As I said here in part 1, and also part 2, I’m gonna answer all of these, in a 4 part series of answers. Cross-posted to tumblr.

This is part 3 of 4.

(And as it turns out… I didn’t just “kind of” fail to finish these in time for Aro Spec Awareness Week… lmao. I completely totally am insanely late finishing up. However I want to post the final 2 parts before I post my March Carnival of Aces post, so I’m kicking this into high gear really quickly.)

As I explained before, I’m answering many of these with long paragraph answers, rather than just 1 word, because I feel like sometimes long answers are necessary, and I have a lot to say.

That being said, we’re finally at the parts where I plan to give some… shorter answers.

4. what’s your stance on romantic attraction?

Continue reading “Tumblr Aro Asks meme, my answers (part 3 of 4)”

Being an Aro Ace and Desiring (Foster and/or Adoptive) Parenthood

This is a late entry for the October 2015 Carnival of Aces on Aromanticsm and the Aromantic Spectrum, which I myself was hosting here on this blog. Sorry for the delay. The full round up will be posted within the hour!

First things first: I must update you loyal readers of my blog. Some of you may remember I identified as wtfromantic. That still accurately describes my feelings toward romantic and platonic “feelings” and “attractions”, even the whole relationships aspect of it… It still describes my place on the aro spectrum pretty accurately, I think.  But I’ve slowly started to ease into identifying as aromantic lately. For a lot of reasons. I feel like the more I think about it, the more it’s just easier to embrace being aro ace (meaning “aromantic asexual”) — that my life is playing out that way. I’m aromantic in a practical sense, in the way I live my life, in the way romantic… relationships, feelings, anything — just aren’t a factor anymore. I consider myself both wtfromantic and aromantic, while also being asexual. It felt freeing when I realized I could claim both aromantic & wtfromantic at once, that I didn’t have to choose.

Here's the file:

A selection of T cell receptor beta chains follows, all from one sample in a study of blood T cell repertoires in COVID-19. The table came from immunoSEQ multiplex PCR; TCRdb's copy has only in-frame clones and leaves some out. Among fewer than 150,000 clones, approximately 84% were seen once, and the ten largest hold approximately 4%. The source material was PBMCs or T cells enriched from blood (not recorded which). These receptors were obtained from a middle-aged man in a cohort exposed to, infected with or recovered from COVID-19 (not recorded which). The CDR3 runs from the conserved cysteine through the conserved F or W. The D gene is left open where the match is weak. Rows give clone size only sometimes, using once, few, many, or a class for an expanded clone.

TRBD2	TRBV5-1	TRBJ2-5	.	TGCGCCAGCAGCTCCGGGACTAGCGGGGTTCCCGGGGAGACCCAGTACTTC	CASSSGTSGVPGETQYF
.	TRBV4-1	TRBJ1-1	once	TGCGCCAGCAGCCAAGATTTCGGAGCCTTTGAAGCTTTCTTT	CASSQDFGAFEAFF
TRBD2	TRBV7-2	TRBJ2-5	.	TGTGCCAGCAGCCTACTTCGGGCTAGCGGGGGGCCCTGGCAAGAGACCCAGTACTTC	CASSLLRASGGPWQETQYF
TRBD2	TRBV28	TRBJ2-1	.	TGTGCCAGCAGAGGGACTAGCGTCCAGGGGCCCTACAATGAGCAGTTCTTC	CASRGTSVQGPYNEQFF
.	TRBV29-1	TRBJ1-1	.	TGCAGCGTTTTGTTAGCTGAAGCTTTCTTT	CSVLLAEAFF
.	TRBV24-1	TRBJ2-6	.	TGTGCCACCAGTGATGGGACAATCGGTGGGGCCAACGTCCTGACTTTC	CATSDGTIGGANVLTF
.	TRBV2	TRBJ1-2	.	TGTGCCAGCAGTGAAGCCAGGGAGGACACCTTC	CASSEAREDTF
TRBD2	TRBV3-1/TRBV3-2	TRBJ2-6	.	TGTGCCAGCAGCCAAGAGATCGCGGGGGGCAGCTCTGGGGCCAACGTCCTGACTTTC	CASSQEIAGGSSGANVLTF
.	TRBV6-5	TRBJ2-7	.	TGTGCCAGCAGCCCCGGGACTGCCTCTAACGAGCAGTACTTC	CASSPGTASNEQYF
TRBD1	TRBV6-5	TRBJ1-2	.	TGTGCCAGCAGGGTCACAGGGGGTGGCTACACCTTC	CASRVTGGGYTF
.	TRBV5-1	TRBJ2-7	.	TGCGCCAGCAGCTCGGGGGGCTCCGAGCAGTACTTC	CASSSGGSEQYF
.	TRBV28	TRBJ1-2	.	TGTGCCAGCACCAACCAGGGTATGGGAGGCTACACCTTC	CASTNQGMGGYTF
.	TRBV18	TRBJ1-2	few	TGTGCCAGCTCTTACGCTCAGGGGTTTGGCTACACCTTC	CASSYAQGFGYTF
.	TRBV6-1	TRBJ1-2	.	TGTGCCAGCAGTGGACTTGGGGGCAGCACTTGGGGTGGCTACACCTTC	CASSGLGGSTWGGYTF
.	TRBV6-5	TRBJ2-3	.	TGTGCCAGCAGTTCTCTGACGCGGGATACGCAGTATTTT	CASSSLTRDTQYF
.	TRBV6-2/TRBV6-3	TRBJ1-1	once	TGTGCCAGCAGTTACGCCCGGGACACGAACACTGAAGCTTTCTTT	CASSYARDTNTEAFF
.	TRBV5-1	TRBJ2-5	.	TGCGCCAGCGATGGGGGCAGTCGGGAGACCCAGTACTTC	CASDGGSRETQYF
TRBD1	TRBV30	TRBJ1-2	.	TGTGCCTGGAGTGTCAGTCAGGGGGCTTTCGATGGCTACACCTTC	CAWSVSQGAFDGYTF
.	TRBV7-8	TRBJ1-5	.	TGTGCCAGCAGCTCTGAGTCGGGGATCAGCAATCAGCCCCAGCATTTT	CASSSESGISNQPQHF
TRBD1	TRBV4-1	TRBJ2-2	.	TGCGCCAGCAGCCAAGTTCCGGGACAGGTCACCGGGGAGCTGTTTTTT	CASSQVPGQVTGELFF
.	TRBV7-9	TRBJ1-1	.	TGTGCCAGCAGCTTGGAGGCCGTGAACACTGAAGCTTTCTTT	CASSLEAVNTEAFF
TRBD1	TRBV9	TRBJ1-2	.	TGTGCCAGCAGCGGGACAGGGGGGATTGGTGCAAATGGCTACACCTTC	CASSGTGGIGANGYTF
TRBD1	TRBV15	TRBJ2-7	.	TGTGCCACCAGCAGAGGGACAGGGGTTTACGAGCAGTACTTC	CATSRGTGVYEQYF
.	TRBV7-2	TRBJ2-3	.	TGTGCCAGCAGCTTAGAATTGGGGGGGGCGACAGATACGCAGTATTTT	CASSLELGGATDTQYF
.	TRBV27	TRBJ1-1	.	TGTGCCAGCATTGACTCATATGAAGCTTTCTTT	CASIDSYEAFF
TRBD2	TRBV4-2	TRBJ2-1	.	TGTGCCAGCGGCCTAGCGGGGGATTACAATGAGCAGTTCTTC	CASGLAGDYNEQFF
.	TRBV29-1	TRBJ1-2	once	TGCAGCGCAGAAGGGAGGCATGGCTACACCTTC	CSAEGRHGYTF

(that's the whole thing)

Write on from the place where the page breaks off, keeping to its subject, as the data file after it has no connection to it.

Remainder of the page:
I could write a whole blog post on the subject, but today I want to address another topic. I want to talk about being an aro ace, yet desiring to become a parent.

Allow me to backtrack.

Like many kids raised by a single mother who was abusive, I often felt drawn toward fictional stories about orphans. About children struggling, or even children whose parents abandoned them and made them practical orphans despite their parents being alive. For me and my younger brother, growing up was living in a constant state of fear that Mom would “get mad”. It meant us constantly walking on metaphorical eggshells and my dad commenting that the extreme ease with which something might startle me is because living with my mother made me hypervigilant. I was always hoping that maybe if I was prepared enough, careful enough, etc, I could prevent her rage. I was always hoping that maybe I wouldn’t have to spend hours crying, so many tears running down my face I would wonder if this might be why I’d get dehydration headaches sometimes.

I fantasized about her disappearing, about a life where she didn’t exist, and I didn’t care if it was death or what because it was all so abstract and just focused on me, and my brother, and not needing to live in this environment anymore.

I also fantasized about being a mother one day. Continue reading “Being an Aro Ace and Desiring (Foster and/or Adoptive) Parenthood”